Not that he would mind. DeVries speaks highly of Sedgwick County Zoo, which has brought in over 654,000 guests a year. “We are one of the top zoos in the country, which is really exciting because we are a relatively small city to have this quality zoo,” he says. “The community loves it.”


Sedgwick County Zoo has been serving the Wichita, KS, community for over 30 years now and is home to 3,000 animals of nearly 400 species. It’s truly a delightful adventure with exhibits that replicate the natural habitats of the animals, DeVries says.


“We’ve got world-class new exhibits across the board. Our variety of animal species includes lions, gorillas, penguins, tigers and now elephants,” he says. “It’s all very much a world-class experience, and we are very proud of it as a community asset.”


CHANGES, IMPROVEMENTS AT THE SEDGWICK COUNTY ZOO


The elephants arrived in Kansas in March on a Boeing 747.


DeVries was there the day they landed, and he said it was a very exciting moment.


“This was a culmination of five years of intense efforts and planning and work to get them here,” he says.


To say the least.


DeVries says work began years ago when the zoo wanted to improve its elephant exhibit. During this time, there was also a change in regulations from the Association of Zoos and Aquariums (AZA). Sedgwick County Zoo is an AZA-accredited park and needed to abide by new guidelines.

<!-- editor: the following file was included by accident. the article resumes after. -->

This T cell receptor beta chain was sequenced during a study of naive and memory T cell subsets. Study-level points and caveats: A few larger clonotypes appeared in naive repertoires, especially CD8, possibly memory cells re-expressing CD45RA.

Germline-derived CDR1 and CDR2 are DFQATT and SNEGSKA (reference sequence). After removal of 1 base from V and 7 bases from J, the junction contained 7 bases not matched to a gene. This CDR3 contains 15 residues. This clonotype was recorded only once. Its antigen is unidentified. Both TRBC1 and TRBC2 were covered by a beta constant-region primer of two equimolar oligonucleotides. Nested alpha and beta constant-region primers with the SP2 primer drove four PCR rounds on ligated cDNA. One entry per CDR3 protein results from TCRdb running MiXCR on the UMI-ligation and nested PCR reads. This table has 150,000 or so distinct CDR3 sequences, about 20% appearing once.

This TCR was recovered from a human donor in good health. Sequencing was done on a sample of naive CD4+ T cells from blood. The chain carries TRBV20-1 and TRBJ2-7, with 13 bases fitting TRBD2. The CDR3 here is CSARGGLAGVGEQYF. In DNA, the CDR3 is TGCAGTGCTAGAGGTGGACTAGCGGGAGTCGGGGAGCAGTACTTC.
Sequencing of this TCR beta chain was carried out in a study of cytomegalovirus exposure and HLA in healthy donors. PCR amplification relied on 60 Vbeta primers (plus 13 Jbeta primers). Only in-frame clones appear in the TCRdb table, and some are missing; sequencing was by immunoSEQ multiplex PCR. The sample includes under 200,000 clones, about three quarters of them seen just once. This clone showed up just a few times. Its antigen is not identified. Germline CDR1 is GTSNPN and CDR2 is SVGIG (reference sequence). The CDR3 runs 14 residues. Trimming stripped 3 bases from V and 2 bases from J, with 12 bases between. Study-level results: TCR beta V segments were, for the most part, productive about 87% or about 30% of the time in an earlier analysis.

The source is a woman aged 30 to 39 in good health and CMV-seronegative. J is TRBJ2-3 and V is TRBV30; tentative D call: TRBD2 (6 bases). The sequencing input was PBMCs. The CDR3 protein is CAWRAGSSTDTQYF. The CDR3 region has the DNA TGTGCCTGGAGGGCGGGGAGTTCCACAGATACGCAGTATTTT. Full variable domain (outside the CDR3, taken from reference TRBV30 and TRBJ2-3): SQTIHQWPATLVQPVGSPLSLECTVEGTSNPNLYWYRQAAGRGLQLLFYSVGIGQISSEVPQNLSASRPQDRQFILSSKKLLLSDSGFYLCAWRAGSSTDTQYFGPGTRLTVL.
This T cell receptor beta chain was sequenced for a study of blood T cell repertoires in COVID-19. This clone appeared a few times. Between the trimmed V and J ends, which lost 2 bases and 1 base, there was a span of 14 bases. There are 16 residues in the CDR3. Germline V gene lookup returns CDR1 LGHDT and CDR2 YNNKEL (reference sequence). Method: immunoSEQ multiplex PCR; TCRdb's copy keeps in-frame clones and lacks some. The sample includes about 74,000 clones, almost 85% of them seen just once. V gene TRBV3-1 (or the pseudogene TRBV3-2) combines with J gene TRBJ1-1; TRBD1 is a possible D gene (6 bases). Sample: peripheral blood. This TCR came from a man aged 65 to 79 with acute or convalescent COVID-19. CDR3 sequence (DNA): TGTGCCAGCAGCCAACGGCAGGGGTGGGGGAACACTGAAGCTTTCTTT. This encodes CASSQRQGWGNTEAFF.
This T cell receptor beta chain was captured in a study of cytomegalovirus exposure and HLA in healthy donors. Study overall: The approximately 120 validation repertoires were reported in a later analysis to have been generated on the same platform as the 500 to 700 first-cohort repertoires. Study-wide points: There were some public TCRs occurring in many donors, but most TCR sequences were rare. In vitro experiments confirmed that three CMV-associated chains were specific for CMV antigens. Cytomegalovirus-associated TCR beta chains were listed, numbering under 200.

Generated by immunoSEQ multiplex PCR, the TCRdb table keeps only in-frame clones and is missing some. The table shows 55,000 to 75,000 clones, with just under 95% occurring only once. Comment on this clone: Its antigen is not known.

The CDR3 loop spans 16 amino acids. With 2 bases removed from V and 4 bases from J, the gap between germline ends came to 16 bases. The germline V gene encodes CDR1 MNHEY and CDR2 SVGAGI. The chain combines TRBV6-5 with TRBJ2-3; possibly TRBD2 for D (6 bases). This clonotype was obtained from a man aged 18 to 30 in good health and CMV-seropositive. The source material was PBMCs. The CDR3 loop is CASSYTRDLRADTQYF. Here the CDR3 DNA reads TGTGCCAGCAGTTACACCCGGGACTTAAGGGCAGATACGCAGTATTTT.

“The new guideline required us to have three or more elephants,” DeVries explains. “We only had two.”


Their names were Stephanie and Cinda. DeVries says both elephants were older, “some of the oldest in the country,” and it wasn’t long before Cinda died. That left Stephanie alone. So, to avoid sending her to another home, the Sedgwick County Zoo began campaigning for a new exhibit that could accommodate more elephants.


It worked. DeVries says a fundraiser for the construction of the new facility raised over $10 million, and the exhibit was completed last year.


But that was only half the battle. Stephanie needed fellow residents to join her, and so the search began on how to bring in new companions.


They found them in Swaziland, DeVries says, a small monarchy in southeast Africa between South Africa and Mozambique.


“Through a lot of work with the Dallas and Omaha zoos, we were able to put a permit together to import five or six elephants for each zoo,” DeVries says. “We brought a total of 17 elephants from Swaziland, to have in each of our three zoos.”


It was a long, intense process, DeVries says, but not only did it bring six elephants to Sedgwick County, it was a successful rescue mission. Without zoo directors stepping in, those 17 elephants would not have survived.